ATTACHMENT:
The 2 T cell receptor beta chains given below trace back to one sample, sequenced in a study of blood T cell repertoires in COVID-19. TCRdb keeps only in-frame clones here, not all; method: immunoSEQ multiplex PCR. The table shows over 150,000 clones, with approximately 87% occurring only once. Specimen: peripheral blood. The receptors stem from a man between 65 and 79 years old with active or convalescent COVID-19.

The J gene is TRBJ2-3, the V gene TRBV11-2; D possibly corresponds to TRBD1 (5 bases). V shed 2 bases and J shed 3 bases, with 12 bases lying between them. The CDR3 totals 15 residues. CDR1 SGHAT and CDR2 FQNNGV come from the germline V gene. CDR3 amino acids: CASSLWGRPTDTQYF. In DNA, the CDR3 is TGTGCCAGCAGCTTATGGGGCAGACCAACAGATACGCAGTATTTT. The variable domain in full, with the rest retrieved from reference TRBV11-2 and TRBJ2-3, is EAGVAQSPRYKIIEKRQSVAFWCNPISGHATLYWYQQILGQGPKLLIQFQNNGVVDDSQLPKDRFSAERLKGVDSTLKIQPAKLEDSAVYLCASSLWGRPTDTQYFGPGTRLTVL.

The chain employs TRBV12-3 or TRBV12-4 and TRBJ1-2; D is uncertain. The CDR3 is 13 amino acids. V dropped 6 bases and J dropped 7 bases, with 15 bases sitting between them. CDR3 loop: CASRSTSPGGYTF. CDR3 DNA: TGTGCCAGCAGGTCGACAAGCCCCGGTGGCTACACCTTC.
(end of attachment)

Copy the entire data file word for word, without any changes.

The 2 T cell receptor beta chains given below trace back to one sample, sequenced in a study of blood T cell repertoires in COVID-19. TCRdb keeps only in-frame clones here, not all; method: immunoSEQ multiplex PCR. The table shows over 150,000 clones, with approximately 87% occurring only once. Specimen: peripheral blood. The receptors stem from a man between 65 and 79 years old with active or convalescent COVID-19.

The J gene is TRBJ2-3, the V gene TRBV11-2; D possibly corresponds to TRBD1 (5 bases). V shed 2 bases and J shed 3 bases, with 12 bases lying between them. The CDR3 totals 15 residues. CDR1 SGHAT and CDR2 FQNNGV come from the germline V gene. CDR3 amino acids: CASSLWGRPTDTQYF. In DNA, the CDR3 is TGTGCCAGCAGCTTATGGGGCAGACCAACAGATACGCAGTATTTT. The variable domain in full, with the rest retrieved from reference TRBV11-2 and TRBJ2-3, is EAGVAQSPRYKIIEKRQSVAFWCNPISGHATLYWYQQILGQGPKLLIQFQNNGVVDDSQLPKDRFSAERLKGVDSTLKIQPAKLEDSAVYLCASSLWGRPTDTQYFGPGTRLTVL.

The chain employs TRBV12-3 or TRBV12-4 and TRBJ1-2; D is uncertain. The CDR3 is 13 amino acids. V dropped 6 bases and J dropped 7 bases, with 15 bases sitting between them. CDR3 loop: CASRSTSPGGYTF. CDR3 DNA: TGTGCCAGCAGGTCGACAAGCCCCGGTGGCTACACCTTC.